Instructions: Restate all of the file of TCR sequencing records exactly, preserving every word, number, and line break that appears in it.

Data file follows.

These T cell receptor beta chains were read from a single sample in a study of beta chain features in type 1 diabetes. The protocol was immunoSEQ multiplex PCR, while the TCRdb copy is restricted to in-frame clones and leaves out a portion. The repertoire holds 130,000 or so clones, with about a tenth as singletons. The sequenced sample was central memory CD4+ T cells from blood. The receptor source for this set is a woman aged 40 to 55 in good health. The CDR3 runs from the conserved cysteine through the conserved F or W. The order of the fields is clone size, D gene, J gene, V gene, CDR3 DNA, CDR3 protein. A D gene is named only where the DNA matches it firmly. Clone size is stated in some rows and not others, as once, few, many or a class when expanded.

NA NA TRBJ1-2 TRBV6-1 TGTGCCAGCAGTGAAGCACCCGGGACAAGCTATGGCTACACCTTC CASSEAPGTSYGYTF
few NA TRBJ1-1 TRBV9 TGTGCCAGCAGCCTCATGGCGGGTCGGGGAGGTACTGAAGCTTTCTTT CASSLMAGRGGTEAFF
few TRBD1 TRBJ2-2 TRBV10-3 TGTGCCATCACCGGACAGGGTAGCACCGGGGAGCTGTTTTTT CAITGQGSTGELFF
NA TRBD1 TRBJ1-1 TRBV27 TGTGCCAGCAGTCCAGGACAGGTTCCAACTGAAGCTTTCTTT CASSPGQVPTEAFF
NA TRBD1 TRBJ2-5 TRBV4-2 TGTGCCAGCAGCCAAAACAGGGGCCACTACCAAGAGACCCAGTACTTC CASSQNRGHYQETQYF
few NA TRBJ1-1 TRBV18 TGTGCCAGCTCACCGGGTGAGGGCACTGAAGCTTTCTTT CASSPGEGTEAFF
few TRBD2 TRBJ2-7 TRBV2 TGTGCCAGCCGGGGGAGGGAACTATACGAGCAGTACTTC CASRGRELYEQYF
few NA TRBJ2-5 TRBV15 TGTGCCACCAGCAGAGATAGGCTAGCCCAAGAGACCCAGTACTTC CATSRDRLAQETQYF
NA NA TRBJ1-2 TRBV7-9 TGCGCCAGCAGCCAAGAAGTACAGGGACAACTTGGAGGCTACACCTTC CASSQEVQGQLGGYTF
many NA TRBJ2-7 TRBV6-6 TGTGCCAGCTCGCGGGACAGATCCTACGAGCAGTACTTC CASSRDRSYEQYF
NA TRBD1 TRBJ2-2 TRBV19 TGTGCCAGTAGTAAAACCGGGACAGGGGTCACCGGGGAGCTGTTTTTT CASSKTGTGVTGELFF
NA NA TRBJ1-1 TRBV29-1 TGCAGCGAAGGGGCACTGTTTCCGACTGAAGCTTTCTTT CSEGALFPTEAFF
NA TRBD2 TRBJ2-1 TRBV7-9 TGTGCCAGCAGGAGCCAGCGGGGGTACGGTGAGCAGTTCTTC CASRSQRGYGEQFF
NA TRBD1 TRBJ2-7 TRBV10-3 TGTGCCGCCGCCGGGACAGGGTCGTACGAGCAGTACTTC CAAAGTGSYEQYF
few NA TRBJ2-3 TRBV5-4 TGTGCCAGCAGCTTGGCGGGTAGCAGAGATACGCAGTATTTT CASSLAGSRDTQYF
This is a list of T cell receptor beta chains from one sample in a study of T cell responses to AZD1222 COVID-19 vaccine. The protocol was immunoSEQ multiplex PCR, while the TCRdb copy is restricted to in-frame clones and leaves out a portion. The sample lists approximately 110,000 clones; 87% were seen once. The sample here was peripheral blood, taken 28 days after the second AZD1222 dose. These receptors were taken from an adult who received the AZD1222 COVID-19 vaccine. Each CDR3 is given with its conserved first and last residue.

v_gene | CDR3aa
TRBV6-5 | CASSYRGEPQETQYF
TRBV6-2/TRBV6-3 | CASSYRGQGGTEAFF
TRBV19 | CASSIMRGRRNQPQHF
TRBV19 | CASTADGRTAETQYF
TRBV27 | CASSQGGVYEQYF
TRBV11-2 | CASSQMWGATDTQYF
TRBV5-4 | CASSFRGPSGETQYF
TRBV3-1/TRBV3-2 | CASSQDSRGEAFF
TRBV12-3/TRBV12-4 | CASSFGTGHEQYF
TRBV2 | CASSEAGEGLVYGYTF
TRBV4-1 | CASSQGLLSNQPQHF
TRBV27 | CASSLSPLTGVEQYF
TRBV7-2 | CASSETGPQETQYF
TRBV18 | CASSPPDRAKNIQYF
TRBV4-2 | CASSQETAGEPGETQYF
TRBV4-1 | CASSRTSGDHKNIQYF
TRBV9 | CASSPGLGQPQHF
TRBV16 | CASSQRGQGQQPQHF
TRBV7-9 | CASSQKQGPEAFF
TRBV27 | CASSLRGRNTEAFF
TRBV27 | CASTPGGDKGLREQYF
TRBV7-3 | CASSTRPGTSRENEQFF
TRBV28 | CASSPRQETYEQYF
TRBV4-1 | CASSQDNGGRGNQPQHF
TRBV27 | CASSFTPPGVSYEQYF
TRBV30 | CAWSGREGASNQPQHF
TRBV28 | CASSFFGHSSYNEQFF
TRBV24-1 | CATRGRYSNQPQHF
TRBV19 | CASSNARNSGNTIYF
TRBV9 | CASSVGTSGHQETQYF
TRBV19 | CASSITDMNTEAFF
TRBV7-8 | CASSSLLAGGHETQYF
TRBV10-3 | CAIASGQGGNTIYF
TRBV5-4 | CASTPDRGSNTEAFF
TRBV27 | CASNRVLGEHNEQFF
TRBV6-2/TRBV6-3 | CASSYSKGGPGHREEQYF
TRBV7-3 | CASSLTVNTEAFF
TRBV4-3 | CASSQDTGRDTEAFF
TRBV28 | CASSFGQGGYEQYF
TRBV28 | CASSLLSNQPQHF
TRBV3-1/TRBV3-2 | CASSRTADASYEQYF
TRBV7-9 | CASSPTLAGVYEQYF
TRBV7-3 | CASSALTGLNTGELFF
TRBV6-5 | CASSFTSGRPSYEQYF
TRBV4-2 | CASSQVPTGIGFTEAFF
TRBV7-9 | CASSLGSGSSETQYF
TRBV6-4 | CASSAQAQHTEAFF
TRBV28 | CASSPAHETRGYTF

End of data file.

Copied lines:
These T cell receptor beta chains were read from a single sample in a study of beta chain features in type 1 diabetes. The protocol was immunoSEQ multiplex PCR, while the TCRdb copy is restricted to in-frame clones and leaves out a portion. The repertoire holds 130,000 or so clones, with about a tenth as singletons. The sequenced sample was central memory CD4+ T cells from blood. The receptor source for this set is a woman aged 40 to 55 in good health. The CDR3 runs from the conserved cysteine through the conserved F or W. The order of the fields is clone size, D gene, J gene, V gene, CDR3 DNA, CDR3 protein. A D gene is named only where the DNA matches it firmly. Clone size is stated in some rows and not others, as once, few, many or a class when expanded.

NA NA TRBJ1-2 TRBV6-1 TGTGCCAGCAGTGAAGCACCCGGGACAAGCTATGGCTACACCTTC CASSEAPGTSYGYTF
few NA TRBJ1-1 TRBV9 TGTGCCAGCAGCCTCATGGCGGGTCGGGGAGGTACTGAAGCTTTCTTT CASSLMAGRGGTEAFF
few TRBD1 TRBJ2-2 TRBV10-3 TGTGCCATCACCGGACAGGGTAGCACCGGGGAGCTGTTTTTT CAITGQGSTGELFF
NA TRBD1 TRBJ1-1 TRBV27 TGTGCCAGCAGTCCAGGACAGGTTCCAACTGAAGCTTTCTTT CASSPGQVPTEAFF
NA TRBD1 TRBJ2-5 TRBV4-2 TGTGCCAGCAGCCAAAACAGGGGCCACTACCAAGAGACCCAGTACTTC CASSQNRGHYQETQYF
few NA TRBJ1-1 TRBV18 TGTGCCAGCTCACCGGGTGAGGGCACTGAAGCTTTCTTT CASSPGEGTEAFF
few TRBD2 TRBJ2-7 TRBV2 TGTGCCAGCCGGGGGAGGGAACTATACGAGCAGTACTTC CASRGRELYEQYF
few NA TRBJ2-5 TRBV15 TGTGCCACCAGCAGAGATAGGCTAGCCCAAGAGACCCAGTACTTC CATSRDRLAQETQYF
NA NA TRBJ1-2 TRBV7-9 TGCGCCAGCAGCCAAGAAGTACAGGGACAACTTGGAGGCTACACCTTC CASSQEVQGQLGGYTF
many NA TRBJ2-7 TRBV6-6 TGTGCCAGCTCGCGGGACAGATCCTACGAGCAGTACTTC CASSRDRSYEQYF
NA TRBD1 TRBJ2-2 TRBV19 TGTGCCAGTAGTAAAACCGGGACAGGGGTCACCGGGGAGCTGTTTTTT CASSKTGTGVTGELFF
NA NA TRBJ1-1 TRBV29-1 TGCAGCGAAGGGGCACTGTTTCCGACTGAAGCTTTCTTT CSEGALFPTEAFF
NA TRBD2 TRBJ2-1 TRBV7-9 TGTGCCAGCAGGAGCCAGCGGGGGTACGGTGAGCAGTTCTTC CASRSQRGYGEQFF
NA TRBD1 TRBJ2-7 TRBV10-3 TGTGCCGCCGCCGGGACAGGGTCGTACGAGCAGTACTTC CAAAGTGSYEQYF
few NA TRBJ2-3 TRBV5-4 TGTGCCAGCAGCTTGGCGGGTAGCAGAGATACGCAGTATTTT CASSLAGSRDTQYF
This is a list of T cell receptor beta chains from one sample in a study of T cell responses to AZD1222 COVID-19 vaccine. The protocol was immunoSEQ multiplex PCR, while the TCRdb copy is restricted to in-frame clones and leaves out a portion. The sample lists approximately 110,000 clones; 87% were seen once. The sample here was peripheral blood, taken 28 days after the second AZD1222 dose. These receptors were taken from an adult who received the AZD1222 COVID-19 vaccine. Each CDR3 is given with its conserved first and last residue.

v_gene | CDR3aa
TRBV6-5 | CASSYRGEPQETQYF
TRBV6-2/TRBV6-3 | CASSYRGQGGTEAFF
TRBV19 | CASSIMRGRRNQPQHF
TRBV19 | CASTADGRTAETQYF
TRBV27 | CASSQGGVYEQYF
TRBV11-2 | CASSQMWGATDTQYF
TRBV5-4 | CASSFRGPSGETQYF
TRBV3-1/TRBV3-2 | CASSQDSRGEAFF
TRBV12-3/TRBV12-4 | CASSFGTGHEQYF
TRBV2 | CASSEAGEGLVYGYTF
TRBV4-1 | CASSQGLLSNQPQHF
TRBV27 | CASSLSPLTGVEQYF
TRBV7-2 | CASSETGPQETQYF
TRBV18 | CASSPPDRAKNIQYF
TRBV4-2 | CASSQETAGEPGETQYF
TRBV4-1 | CASSRTSGDHKNIQYF
TRBV9 | CASSPGLGQPQHF
TRBV16 | CASSQRGQGQQPQHF
TRBV7-9 | CASSQKQGPEAFF
TRBV27 | CASSLRGRNTEAFF
TRBV27 | CASTPGGDKGLREQYF
TRBV7-3 | CASSTRPGTSRENEQFF
TRBV28 | CASSPRQETYEQYF
TRBV4-1 | CASSQDNGGRGNQPQHF
TRBV27 | CASSFTPPGVSYEQYF
TRBV30 | CAWSGREGASNQPQHF
TRBV28 | CASSFFGHSSYNEQFF
TRBV24-1 | CATRGRYSNQPQHF
TRBV19 | CASSNARNSGNTIYF
TRBV9 | CASSVGTSGHQETQYF
TRBV19 | CASSITDMNTEAFF
TRBV7-8 | CASSSLLAGGHETQYF
TRBV10-3 | CAIASGQGGNTIYF
TRBV5-4 | CASTPDRGSNTEAFF
TRBV27 | CASNRVLGEHNEQFF
TRBV6-2/TRBV6-3 | CASSYSKGGPGHREEQYF
TRBV7-3 | CASSLTVNTEAFF
TRBV4-3 | CASSQDTGRDTEAFF
TRBV28 | CASSFGQGGYEQYF
TRBV28 | CASSLLSNQPQHF
TRBV3-1/TRBV3-2 | CASSRTADASYEQYF
TRBV7-9 | CASSPTLAGVYEQYF
TRBV7-3 | CASSALTGLNTGELFF
TRBV6-5 | CASSFTSGRPSYEQYF
TRBV4-2 | CASSQVPTGIGFTEAFF
TRBV7-9 | CASSLGSGSSETQYF
TRBV6-4 | CASSAQAQHTEAFF
TRBV28 | CASSPAHETRGYTF